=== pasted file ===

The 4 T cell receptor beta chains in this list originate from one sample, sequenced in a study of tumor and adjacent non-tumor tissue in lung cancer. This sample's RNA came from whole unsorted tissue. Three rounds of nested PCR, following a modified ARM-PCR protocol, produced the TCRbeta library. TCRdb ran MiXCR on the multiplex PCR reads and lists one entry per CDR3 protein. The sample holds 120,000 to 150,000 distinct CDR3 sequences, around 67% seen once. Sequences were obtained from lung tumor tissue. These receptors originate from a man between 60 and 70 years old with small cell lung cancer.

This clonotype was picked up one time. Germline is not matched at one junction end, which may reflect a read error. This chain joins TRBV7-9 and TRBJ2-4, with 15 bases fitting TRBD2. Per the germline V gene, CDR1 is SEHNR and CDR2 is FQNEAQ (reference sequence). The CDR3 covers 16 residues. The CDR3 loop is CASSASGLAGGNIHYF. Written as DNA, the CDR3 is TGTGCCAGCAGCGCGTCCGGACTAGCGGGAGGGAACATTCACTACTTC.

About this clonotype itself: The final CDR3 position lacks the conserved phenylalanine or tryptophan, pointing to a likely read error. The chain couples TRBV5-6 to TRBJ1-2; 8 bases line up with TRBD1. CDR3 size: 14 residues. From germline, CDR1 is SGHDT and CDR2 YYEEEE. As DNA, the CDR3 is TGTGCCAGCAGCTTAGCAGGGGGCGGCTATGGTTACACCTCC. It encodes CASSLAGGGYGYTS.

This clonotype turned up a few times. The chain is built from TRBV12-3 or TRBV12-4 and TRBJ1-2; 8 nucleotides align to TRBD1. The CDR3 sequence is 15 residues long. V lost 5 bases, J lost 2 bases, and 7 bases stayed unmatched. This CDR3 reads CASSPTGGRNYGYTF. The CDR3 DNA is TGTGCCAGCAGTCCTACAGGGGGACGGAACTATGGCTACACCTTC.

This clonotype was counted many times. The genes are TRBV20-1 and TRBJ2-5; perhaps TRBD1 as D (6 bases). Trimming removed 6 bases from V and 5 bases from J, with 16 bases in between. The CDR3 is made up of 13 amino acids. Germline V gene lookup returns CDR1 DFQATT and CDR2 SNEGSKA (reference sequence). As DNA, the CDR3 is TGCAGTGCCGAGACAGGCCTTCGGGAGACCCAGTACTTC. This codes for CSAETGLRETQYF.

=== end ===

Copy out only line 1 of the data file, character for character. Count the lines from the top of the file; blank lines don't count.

The 4 T cell receptor beta chains in this list originate from one sample, sequenced in a study of tumor and adjacent non-tumor tissue in lung cancer. This sample's RNA came from whole unsorted tissue. Three rounds of nested PCR, following a modified ARM-PCR protocol, produced the TCRbeta library. TCRdb ran MiXCR on the multiplex PCR reads and lists one entry per CDR3 protein. The sample holds 120,000 to 150,000 distinct CDR3 sequences, around 67% seen once. Sequences were obtained from lung tumor tissue. These receptors originate from a man between 60 and 70 years old with small cell lung cancer.